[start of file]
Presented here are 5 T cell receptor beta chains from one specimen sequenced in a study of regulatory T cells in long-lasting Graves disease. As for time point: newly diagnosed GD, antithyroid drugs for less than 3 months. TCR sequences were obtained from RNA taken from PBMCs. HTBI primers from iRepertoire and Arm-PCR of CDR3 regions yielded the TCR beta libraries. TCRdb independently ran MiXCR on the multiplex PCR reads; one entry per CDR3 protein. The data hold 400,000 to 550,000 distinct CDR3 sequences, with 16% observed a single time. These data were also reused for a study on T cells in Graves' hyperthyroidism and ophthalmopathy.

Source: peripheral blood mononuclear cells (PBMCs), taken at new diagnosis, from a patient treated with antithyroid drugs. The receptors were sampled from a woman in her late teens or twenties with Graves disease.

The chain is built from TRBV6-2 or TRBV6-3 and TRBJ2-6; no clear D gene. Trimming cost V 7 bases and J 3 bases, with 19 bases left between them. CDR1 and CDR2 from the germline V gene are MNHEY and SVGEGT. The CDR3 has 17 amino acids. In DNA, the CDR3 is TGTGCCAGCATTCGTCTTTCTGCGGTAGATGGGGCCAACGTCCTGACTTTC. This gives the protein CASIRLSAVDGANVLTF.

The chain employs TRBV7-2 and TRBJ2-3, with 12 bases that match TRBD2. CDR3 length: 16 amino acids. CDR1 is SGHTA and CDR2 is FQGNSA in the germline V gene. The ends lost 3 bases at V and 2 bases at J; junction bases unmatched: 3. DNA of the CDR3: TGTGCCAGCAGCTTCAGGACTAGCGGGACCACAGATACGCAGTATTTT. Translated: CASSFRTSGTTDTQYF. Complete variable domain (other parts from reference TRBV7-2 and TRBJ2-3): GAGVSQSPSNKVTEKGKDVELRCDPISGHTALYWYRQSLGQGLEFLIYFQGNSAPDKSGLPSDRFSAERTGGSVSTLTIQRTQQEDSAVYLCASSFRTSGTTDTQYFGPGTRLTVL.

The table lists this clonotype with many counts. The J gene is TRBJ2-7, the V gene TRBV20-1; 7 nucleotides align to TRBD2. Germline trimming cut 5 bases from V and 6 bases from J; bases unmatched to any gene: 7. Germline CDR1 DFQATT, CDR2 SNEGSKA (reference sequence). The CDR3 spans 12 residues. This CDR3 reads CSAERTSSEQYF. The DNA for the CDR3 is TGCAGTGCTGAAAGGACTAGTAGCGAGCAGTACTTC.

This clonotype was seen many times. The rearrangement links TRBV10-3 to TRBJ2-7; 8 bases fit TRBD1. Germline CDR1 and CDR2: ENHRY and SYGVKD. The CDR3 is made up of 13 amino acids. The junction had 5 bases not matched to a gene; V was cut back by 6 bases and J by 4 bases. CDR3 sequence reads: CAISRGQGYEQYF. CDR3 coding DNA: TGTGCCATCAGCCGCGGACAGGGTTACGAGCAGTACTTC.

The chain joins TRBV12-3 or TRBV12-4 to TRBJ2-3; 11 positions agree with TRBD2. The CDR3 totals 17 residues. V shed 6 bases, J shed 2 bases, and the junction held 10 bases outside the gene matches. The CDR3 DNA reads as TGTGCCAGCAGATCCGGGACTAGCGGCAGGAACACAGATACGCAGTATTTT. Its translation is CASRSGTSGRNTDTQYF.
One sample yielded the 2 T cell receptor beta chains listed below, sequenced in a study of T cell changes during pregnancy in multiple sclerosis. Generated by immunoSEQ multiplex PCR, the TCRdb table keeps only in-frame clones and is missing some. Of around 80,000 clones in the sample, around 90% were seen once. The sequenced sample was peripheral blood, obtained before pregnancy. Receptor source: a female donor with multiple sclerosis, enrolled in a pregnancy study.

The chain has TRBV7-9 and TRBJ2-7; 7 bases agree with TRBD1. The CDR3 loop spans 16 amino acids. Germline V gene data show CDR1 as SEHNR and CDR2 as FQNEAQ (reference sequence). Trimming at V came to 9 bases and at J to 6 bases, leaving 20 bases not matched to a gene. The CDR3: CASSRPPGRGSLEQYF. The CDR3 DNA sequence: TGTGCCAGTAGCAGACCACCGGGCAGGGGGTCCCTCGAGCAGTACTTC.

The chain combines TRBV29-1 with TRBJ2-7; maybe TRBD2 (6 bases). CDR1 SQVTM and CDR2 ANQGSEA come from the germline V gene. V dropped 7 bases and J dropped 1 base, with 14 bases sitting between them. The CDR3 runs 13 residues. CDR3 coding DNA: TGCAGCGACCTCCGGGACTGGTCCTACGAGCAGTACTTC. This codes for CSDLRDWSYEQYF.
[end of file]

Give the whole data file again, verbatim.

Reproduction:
Presented here are 5 T cell receptor beta chains from one specimen sequenced in a study of regulatory T cells in long-lasting Graves disease. As for time point: newly diagnosed GD, antithyroid drugs for less than 3 months. TCR sequences were obtained from RNA taken from PBMCs. HTBI primers from iRepertoire and Arm-PCR of CDR3 regions yielded the TCR beta libraries. TCRdb independently ran MiXCR on the multiplex PCR reads; one entry per CDR3 protein. The data hold 400,000 to 550,000 distinct CDR3 sequences, with 16% observed a single time. These data were also reused for a study on T cells in Graves' hyperthyroidism and ophthalmopathy.

Source: peripheral blood mononuclear cells (PBMCs), taken at new diagnosis, from a patient treated with antithyroid drugs. The receptors were sampled from a woman in her late teens or twenties with Graves disease.

The chain is built from TRBV6-2 or TRBV6-3 and TRBJ2-6; no clear D gene. Trimming cost V 7 bases and J 3 bases, with 19 bases left between them. CDR1 and CDR2 from the germline V gene are MNHEY and SVGEGT. The CDR3 has 17 amino acids. In DNA, the CDR3 is TGTGCCAGCATTCGTCTTTCTGCGGTAGATGGGGCCAACGTCCTGACTTTC. This gives the protein CASIRLSAVDGANVLTF.

The chain employs TRBV7-2 and TRBJ2-3, with 12 bases that match TRBD2. CDR3 length: 16 amino acids. CDR1 is SGHTA and CDR2 is FQGNSA in the germline V gene. The ends lost 3 bases at V and 2 bases at J; junction bases unmatched: 3. DNA of the CDR3: TGTGCCAGCAGCTTCAGGACTAGCGGGACCACAGATACGCAGTATTTT. Translated: CASSFRTSGTTDTQYF. Complete variable domain (other parts from reference TRBV7-2 and TRBJ2-3): GAGVSQSPSNKVTEKGKDVELRCDPISGHTALYWYRQSLGQGLEFLIYFQGNSAPDKSGLPSDRFSAERTGGSVSTLTIQRTQQEDSAVYLCASSFRTSGTTDTQYFGPGTRLTVL.

The table lists this clonotype with many counts. The J gene is TRBJ2-7, the V gene TRBV20-1; 7 nucleotides align to TRBD2. Germline trimming cut 5 bases from V and 6 bases from J; bases unmatched to any gene: 7. Germline CDR1 DFQATT, CDR2 SNEGSKA (reference sequence). The CDR3 spans 12 residues. This CDR3 reads CSAERTSSEQYF. The DNA for the CDR3 is TGCAGTGCTGAAAGGACTAGTAGCGAGCAGTACTTC.

This clonotype was seen many times. The rearrangement links TRBV10-3 to TRBJ2-7; 8 bases fit TRBD1. Germline CDR1 and CDR2: ENHRY and SYGVKD. The CDR3 is made up of 13 amino acids. The junction had 5 bases not matched to a gene; V was cut back by 6 bases and J by 4 bases. CDR3 sequence reads: CAISRGQGYEQYF. CDR3 coding DNA: TGTGCCATCAGCCGCGGACAGGGTTACGAGCAGTACTTC.

The chain joins TRBV12-3 or TRBV12-4 to TRBJ2-3; 11 positions agree with TRBD2. The CDR3 totals 17 residues. V shed 6 bases, J shed 2 bases, and the junction held 10 bases outside the gene matches. The CDR3 DNA reads as TGTGCCAGCAGATCCGGGACTAGCGGCAGGAACACAGATACGCAGTATTTT. Its translation is CASRSGTSGRNTDTQYF.
One sample yielded the 2 T cell receptor beta chains listed below, sequenced in a study of T cell changes during pregnancy in multiple sclerosis. Generated by immunoSEQ multiplex PCR, the TCRdb table keeps only in-frame clones and is missing some. Of around 80,000 clones in the sample, around 90% were seen once. The sequenced sample was peripheral blood, obtained before pregnancy. Receptor source: a female donor with multiple sclerosis, enrolled in a pregnancy study.

The chain has TRBV7-9 and TRBJ2-7; 7 bases agree with TRBD1. The CDR3 loop spans 16 amino acids. Germline V gene data show CDR1 as SEHNR and CDR2 as FQNEAQ (reference sequence). Trimming at V came to 9 bases and at J to 6 bases, leaving 20 bases not matched to a gene. The CDR3: CASSRPPGRGSLEQYF. The CDR3 DNA sequence: TGTGCCAGTAGCAGACCACCGGGCAGGGGGTCCCTCGAGCAGTACTTC.

The chain combines TRBV29-1 with TRBJ2-7; maybe TRBD2 (6 bases). CDR1 SQVTM and CDR2 ANQGSEA come from the germline V gene. V dropped 7 bases and J dropped 1 base, with 14 bases sitting between them. The CDR3 runs 13 residues. CDR3 coding DNA: TGCAGCGACCTCCGGGACTGGTCCTACGAGCAGTACTTC. This codes for CSDLRDWSYEQYF.